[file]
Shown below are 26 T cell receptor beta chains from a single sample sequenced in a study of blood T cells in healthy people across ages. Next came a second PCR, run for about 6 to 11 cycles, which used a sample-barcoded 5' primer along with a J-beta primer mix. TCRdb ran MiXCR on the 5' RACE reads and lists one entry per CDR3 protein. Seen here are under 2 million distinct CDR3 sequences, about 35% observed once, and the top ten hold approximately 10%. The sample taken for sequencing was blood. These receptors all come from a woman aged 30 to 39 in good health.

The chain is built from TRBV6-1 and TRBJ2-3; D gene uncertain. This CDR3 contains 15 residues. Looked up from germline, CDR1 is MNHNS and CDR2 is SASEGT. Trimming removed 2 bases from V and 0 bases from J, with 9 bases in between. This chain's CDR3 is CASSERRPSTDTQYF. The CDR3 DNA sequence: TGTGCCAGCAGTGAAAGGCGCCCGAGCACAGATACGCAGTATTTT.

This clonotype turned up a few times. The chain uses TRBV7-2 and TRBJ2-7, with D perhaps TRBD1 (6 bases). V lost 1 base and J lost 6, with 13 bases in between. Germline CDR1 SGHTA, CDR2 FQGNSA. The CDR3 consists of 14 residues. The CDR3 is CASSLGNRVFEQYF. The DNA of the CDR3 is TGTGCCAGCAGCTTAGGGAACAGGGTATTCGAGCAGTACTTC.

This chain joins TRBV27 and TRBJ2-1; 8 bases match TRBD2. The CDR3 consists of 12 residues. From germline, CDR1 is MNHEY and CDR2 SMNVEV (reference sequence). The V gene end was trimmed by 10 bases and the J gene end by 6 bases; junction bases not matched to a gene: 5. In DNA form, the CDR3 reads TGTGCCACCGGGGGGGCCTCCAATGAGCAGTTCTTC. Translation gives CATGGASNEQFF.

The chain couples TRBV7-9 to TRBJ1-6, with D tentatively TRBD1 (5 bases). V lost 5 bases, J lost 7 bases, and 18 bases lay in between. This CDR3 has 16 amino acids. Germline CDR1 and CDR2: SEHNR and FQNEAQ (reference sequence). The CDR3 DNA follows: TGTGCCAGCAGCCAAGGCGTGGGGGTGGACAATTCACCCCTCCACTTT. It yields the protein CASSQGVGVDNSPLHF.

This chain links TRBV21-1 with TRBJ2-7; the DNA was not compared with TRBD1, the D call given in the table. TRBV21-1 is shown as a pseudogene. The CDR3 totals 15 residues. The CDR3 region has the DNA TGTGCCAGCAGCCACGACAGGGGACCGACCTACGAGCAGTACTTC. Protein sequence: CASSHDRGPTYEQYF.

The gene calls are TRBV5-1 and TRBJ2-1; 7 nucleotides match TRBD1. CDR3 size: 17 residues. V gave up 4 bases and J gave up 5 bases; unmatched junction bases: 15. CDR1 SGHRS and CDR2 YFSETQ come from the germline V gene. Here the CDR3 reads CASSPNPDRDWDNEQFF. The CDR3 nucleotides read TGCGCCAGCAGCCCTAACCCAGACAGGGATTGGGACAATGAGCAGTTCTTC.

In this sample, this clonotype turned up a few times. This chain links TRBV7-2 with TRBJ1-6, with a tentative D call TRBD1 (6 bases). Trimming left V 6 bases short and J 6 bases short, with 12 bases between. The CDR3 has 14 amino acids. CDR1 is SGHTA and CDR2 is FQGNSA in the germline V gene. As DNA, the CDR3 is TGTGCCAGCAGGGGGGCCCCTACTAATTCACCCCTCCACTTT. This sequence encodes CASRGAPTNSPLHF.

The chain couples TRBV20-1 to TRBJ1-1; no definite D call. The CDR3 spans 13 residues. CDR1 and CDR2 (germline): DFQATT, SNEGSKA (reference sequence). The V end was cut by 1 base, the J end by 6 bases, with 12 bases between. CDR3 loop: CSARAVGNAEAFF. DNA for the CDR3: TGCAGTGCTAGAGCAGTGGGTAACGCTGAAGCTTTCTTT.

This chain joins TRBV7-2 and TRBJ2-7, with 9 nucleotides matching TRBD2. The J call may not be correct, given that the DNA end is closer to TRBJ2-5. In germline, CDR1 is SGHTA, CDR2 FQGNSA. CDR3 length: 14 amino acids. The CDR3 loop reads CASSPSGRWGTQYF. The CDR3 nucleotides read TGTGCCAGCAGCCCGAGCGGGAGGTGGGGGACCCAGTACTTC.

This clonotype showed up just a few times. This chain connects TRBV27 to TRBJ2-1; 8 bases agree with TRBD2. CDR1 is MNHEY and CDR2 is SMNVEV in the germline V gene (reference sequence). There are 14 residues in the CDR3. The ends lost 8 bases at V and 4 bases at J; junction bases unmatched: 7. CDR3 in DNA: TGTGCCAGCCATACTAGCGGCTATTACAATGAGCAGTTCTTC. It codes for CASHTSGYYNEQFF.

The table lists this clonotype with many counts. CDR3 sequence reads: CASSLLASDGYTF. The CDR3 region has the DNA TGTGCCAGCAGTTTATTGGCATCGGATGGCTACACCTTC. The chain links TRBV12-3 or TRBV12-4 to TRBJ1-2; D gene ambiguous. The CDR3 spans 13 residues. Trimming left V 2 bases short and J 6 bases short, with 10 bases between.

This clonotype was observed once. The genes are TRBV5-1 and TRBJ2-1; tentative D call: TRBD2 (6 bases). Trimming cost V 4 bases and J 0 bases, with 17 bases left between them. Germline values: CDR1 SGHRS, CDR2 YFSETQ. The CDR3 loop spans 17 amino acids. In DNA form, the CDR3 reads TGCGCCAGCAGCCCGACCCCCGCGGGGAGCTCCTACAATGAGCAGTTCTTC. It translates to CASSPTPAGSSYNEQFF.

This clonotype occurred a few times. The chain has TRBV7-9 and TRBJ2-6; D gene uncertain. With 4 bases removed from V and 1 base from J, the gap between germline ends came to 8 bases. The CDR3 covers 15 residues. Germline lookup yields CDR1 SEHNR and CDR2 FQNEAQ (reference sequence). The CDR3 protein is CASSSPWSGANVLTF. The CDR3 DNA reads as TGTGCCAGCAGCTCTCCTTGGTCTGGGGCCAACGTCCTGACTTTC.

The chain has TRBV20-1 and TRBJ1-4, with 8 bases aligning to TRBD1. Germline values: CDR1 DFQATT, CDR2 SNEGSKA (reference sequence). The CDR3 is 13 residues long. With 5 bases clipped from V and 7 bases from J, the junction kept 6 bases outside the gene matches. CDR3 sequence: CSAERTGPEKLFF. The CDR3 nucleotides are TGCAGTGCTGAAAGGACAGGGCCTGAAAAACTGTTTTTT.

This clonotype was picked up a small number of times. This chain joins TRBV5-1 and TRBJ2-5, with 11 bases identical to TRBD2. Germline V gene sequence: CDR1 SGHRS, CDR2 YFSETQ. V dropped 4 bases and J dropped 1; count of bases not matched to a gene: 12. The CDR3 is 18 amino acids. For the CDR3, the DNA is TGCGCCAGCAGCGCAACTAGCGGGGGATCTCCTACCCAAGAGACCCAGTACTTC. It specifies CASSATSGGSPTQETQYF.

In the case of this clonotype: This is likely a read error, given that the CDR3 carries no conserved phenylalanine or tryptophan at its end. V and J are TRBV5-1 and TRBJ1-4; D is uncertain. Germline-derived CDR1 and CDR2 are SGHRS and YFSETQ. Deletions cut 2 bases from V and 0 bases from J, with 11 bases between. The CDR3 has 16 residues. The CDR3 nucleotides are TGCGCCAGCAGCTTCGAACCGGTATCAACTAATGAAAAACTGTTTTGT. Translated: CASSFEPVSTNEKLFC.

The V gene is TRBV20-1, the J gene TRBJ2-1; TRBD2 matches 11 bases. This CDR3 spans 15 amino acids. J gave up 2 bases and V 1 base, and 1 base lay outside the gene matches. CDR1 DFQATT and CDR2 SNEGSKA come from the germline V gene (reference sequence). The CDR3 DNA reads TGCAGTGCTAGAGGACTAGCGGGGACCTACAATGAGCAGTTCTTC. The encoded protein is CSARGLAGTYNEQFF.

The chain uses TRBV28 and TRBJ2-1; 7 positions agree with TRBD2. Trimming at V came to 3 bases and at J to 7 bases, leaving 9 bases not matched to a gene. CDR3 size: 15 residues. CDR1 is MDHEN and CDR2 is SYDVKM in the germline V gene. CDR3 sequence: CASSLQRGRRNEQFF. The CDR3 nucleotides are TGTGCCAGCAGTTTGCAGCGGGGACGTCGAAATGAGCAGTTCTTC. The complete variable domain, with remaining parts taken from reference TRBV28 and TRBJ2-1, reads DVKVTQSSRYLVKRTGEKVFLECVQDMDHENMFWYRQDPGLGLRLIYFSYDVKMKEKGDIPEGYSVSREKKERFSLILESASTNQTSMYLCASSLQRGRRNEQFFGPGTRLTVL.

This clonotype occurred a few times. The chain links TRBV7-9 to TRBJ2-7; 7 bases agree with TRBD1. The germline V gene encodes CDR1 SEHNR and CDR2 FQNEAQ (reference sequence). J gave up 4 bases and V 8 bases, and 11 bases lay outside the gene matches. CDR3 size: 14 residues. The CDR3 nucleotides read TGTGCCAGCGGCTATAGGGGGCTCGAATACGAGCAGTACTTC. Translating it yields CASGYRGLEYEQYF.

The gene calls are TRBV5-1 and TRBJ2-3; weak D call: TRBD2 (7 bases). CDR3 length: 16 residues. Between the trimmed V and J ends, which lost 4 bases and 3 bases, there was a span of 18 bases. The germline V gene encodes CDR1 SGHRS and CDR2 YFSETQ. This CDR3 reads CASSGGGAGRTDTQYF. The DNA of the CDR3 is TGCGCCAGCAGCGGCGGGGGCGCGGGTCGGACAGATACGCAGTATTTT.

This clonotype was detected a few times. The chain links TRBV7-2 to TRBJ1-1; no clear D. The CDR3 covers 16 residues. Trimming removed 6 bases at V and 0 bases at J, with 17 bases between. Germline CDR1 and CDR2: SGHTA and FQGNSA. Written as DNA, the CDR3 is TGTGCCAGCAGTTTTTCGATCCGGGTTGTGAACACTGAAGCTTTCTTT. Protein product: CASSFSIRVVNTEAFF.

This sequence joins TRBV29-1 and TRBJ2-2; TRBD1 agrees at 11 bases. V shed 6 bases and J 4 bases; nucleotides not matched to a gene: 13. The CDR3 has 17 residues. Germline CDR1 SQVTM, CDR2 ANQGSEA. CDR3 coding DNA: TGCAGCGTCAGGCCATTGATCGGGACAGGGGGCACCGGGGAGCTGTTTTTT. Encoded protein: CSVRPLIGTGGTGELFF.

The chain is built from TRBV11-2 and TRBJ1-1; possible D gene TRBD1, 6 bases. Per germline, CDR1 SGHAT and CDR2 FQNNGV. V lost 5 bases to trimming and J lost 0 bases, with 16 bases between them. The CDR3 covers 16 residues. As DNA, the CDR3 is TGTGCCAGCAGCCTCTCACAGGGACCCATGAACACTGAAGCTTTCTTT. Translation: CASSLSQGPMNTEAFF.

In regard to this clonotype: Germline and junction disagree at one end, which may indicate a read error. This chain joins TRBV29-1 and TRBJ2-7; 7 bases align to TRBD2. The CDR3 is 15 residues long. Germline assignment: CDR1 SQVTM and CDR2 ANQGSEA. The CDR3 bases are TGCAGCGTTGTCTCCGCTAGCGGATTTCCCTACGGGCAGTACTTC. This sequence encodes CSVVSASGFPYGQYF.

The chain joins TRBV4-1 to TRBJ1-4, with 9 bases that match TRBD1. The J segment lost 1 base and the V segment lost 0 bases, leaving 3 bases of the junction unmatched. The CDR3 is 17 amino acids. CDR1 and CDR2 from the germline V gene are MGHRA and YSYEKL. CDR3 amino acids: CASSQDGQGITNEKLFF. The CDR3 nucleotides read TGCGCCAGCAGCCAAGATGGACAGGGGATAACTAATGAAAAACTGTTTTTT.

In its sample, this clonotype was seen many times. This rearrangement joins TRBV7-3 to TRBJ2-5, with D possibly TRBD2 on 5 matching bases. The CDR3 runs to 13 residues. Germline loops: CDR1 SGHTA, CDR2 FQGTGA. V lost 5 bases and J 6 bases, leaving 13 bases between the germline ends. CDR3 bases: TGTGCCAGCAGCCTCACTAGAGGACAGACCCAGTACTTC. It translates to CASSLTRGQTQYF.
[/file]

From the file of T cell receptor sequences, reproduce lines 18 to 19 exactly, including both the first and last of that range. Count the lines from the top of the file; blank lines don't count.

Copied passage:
The V gene is TRBV20-1, the J gene TRBJ2-1; TRBD2 matches 11 bases. This CDR3 spans 15 amino acids. J gave up 2 bases and V 1 base, and 1 base lay outside the gene matches. CDR1 DFQATT and CDR2 SNEGSKA come from the germline V gene (reference sequence). The CDR3 DNA reads TGCAGTGCTAGAGGACTAGCGGGGACCTACAATGAGCAGTTCTTC. The encoded protein is CSARGLAGTYNEQFF.

The chain uses TRBV28 and TRBJ2-1; 7 positions agree with TRBD2. Trimming at V came to 3 bases and at J to 7 bases, leaving 9 bases not matched to a gene. CDR3 size: 15 residues. CDR1 is MDHEN and CDR2 is SYDVKM in the germline V gene. CDR3 sequence: CASSLQRGRRNEQFF. The CDR3 nucleotides are TGTGCCAGCAGTTTGCAGCGGGGACGTCGAAATGAGCAGTTCTTC. The complete variable domain, with remaining parts taken from reference TRBV28 and TRBJ2-1, reads DVKVTQSSRYLVKRTGEKVFLECVQDMDHENMFWYRQDPGLGLRLIYFSYDVKMKEKGDIPEGYSVSREKKERFSLILESASTNQTSMYLCASSLQRGRRNEQFFGPGTRLTVL.